Some people think it’s possible to do it after a schedule and I can understand that it’s worth a try just to get anything done, but then you need to have a strategy or know how to find that first feeling automatically, like snapping with your fingers and you’re back again. To do that you need to work on it, and it takes years to reach that point. For some it will never turn up.
One of my teachers in Berlin had a way to do it. He’s a songwriter and has been working with music for years and has learned to visualize it like an elevator, and he “lowers” himself down to the dark spot he needs for writing music. For him that routine has become normal; he can lower himself down but get back to the surface when he wants to.
That got stuck with me because you can’t sit and wait for creativity to turn up. You have to learn to find the path back to that original authentic feeling.
Having such a strategy must also be very important in periods when you experience creative blocks and don’t know how to get something done.
Yeah, and that’s really, really tough to handle. Fortunately I know how I work out by now and when that happens I try to reach out for another side of myself, something boring, sad, or dark, and then I return to a more positive position just to get these opposites. It’s like performing a really emotional song on stage, something I wrote when I was at a low point, but when it’s done I’ll get back to the happy me and have a beer with friends. It’s just like a switch.
It’s great to be able to have that switch today but it didn’t come easy, you have to learn how to do it over time.
But what would happen if your label, hypothetically, put pressure on you or would set deadlines for releasing new music?
(laughs) That would be a problem! I was super nervous about it at the beginning but Fredrik at Startracks is very keen on me working with my creativity and release music I’m happy with, and he wouldn’t push me. The problem at the start was me and my ambitions to release music, which created pressures. But Fredrik just said “Do what makes you feel good”, and much of the pressure disappeared.
I’m kind of sure it wouldn’t be a problem to work with deadlines, but I’m also very sure that I wouldn’t be able to activate or find the authentic feeling I talked about and create something I’m happy with.
You released the “Take Me Down” single earlier this year and in just a few days there’s a new single out, “Darker / Hear”. Does it mean that you have a full album in the works?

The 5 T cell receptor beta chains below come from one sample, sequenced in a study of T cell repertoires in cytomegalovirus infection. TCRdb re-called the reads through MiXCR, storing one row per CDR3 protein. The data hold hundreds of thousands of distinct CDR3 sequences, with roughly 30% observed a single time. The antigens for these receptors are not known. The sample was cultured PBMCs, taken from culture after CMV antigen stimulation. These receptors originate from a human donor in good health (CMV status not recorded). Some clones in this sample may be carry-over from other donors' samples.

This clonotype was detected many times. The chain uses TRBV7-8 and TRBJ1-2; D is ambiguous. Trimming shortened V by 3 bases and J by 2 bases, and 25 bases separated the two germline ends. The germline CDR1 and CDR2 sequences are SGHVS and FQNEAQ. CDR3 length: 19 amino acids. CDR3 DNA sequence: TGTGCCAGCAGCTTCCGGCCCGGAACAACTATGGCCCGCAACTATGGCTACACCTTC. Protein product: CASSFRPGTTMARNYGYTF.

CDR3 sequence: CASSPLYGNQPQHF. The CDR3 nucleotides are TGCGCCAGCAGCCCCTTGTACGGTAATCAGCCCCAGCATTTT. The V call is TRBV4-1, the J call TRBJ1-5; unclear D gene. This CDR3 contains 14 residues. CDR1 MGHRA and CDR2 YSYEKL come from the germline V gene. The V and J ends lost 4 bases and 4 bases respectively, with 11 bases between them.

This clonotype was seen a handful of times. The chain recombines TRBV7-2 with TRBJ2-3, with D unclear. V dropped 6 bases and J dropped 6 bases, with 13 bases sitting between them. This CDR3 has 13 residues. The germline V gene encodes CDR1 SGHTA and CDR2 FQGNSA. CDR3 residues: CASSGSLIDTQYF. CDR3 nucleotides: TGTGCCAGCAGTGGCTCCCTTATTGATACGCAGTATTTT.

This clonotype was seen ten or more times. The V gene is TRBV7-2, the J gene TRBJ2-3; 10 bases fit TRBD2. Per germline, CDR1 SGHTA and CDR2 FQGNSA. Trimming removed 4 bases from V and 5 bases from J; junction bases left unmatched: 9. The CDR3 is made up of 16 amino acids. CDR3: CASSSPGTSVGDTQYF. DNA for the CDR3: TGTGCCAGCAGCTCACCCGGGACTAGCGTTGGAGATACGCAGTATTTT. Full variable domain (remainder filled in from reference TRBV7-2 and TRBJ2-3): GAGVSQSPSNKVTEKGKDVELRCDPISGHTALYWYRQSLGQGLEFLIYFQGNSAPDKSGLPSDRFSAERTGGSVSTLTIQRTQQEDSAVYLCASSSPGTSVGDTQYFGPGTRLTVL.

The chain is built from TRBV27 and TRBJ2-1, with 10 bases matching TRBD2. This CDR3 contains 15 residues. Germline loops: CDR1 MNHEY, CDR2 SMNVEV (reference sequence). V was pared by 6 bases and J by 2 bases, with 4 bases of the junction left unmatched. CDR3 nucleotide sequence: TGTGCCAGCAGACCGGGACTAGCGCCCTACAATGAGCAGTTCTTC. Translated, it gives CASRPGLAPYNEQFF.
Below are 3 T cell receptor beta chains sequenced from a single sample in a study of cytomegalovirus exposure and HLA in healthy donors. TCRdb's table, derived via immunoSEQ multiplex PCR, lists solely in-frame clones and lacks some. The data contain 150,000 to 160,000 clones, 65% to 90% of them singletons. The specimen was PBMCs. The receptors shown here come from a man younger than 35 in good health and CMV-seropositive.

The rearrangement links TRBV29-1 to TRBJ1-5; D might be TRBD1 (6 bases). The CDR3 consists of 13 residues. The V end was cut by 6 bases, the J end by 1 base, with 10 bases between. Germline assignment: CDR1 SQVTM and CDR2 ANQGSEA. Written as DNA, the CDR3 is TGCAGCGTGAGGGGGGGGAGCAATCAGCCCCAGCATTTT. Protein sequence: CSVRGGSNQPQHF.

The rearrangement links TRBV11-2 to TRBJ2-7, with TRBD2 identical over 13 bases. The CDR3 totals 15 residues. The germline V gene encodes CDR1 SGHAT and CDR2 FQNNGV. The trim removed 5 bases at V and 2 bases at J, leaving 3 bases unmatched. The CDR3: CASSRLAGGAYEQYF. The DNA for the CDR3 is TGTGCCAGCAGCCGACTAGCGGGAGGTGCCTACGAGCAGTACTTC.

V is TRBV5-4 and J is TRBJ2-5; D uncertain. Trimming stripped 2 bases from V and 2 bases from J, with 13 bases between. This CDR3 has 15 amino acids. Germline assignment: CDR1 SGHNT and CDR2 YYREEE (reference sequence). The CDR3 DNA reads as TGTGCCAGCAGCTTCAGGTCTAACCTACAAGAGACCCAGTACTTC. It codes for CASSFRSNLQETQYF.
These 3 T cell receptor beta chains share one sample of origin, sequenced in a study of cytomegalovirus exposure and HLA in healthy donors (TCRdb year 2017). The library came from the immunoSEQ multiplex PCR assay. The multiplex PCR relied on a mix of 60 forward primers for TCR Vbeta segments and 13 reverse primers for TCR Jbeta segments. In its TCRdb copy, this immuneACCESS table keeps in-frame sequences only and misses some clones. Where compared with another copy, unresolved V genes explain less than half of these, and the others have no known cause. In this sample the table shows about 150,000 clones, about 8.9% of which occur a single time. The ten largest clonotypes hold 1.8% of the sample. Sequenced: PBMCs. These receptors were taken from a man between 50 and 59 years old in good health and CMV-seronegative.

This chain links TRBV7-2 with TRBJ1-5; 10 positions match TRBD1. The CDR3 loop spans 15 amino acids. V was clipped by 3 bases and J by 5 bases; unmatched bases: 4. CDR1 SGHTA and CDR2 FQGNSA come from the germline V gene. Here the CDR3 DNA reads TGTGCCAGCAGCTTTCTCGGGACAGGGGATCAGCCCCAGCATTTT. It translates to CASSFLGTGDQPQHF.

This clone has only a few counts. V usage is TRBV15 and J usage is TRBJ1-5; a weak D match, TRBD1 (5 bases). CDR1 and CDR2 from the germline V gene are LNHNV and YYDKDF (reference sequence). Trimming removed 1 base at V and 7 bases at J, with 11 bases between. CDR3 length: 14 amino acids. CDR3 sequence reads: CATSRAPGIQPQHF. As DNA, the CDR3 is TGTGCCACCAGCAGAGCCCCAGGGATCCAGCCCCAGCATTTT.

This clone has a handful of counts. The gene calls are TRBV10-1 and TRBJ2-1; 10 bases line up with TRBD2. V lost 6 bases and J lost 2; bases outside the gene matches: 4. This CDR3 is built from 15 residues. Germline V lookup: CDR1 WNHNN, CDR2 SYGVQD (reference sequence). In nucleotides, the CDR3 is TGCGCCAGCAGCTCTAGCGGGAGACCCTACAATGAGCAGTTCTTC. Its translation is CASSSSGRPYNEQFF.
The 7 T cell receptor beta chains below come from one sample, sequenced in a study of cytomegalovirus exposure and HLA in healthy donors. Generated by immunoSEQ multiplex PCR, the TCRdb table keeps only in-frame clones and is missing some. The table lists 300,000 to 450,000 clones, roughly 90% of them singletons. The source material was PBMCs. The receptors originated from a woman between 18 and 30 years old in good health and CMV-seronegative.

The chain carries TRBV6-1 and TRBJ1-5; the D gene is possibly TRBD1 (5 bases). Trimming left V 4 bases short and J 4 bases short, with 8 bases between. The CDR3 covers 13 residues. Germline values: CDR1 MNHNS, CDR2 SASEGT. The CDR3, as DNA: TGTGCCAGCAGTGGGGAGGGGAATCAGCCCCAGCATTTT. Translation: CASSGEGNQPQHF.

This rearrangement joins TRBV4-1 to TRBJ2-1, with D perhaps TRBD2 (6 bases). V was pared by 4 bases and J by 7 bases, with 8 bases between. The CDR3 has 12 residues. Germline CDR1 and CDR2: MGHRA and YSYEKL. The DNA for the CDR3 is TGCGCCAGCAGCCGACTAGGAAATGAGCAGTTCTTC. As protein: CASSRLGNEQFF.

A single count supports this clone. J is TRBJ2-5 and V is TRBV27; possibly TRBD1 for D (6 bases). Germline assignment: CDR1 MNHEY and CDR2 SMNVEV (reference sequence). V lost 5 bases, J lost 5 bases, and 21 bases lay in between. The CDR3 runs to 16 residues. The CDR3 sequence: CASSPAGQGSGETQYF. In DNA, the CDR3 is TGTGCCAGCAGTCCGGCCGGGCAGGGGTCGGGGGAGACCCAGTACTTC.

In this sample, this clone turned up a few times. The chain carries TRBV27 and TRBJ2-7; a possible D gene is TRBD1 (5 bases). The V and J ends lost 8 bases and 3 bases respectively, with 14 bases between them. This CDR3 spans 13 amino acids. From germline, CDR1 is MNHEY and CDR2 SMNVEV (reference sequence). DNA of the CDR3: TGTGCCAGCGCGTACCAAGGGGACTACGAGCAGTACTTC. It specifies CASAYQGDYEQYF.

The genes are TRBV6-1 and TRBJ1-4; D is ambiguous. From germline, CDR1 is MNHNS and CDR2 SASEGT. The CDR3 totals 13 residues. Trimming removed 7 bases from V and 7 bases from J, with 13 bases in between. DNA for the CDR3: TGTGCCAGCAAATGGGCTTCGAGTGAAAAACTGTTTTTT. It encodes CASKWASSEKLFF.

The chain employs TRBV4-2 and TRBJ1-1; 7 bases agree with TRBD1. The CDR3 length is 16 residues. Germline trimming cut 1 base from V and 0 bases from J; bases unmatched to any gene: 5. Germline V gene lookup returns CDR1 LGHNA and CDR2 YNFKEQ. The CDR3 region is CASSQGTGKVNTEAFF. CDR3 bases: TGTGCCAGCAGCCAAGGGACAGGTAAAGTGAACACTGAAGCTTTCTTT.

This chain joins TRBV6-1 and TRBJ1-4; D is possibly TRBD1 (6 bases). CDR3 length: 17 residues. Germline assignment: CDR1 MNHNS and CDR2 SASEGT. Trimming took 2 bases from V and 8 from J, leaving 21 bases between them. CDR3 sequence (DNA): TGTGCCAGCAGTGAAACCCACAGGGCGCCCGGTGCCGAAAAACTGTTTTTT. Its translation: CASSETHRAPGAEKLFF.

Yes, it’s in my head all the time but it’s not planned yet. No deadlines, just something I know I will do soon.
Singer-songwriters often work with storytelling or narratives which also fits better with the album format than EP’s.
That’s right, and I would love to tell my story on how I reached the position I’m in today, how I started late in life and had all these emotions I just had to connect to music. I want all of that to be on the album.
It’s also the reason why I don’t want to wait too long to get started with the album because I don’t want to lose the feelings I had at the beginning. The more time slipping by, the further away from those feelings you get.
Soon you have two singles out in 2020 and you had shows planned in Denmark and Germany, and then Corona changed it all. How are you dealing with it?
I haven’t thought much about it to be honest but I will probably do more live streams from home. I also do stuff with two other bands and can be busy if I want to. But I’m kind of chill about any future plan. At the moment it’s all about writing new songs because I have time for it, and maybe do a live stream with new songs just to get feedback from people.
But what’s your ambition as an artist, what level do you aim for? Is the goal set to climb the ladder to the step of, let’s say, Damien Rice?
Actually not, I want to do this in smaller settings, at least at the moment, because it’s a bit scary to do bigger shows. (laughs) Maybe I’ll change my mind later in life but for now I need to feel comfortable with what I’m doing. I don’t think I would be able to reach out with that feeling I was talking about to a large audience on a bigger stage. And I would also need a band on stage, and they have to be good and it has to be planned. It’s a lot of things I’m not comfy with at the moment. I also develop as an artist. Today I had another musician with me and that’s big for me. The problem is that I develop very slowly. (laughs)
What I’m most happy with at the moment is when people listen to my music and say that they can feel what I felt when I did that song. If I can reach out on that level, it’s fine for me. To reach out from a big venue is something completely different. It’s too much technical stuff that needs to work out and I’m not really ready for it yet, but I will be – promise! Just give the slow me a few more years. (laughs)
Photographer: ©Richard Bloom
Lisa Wanloo pages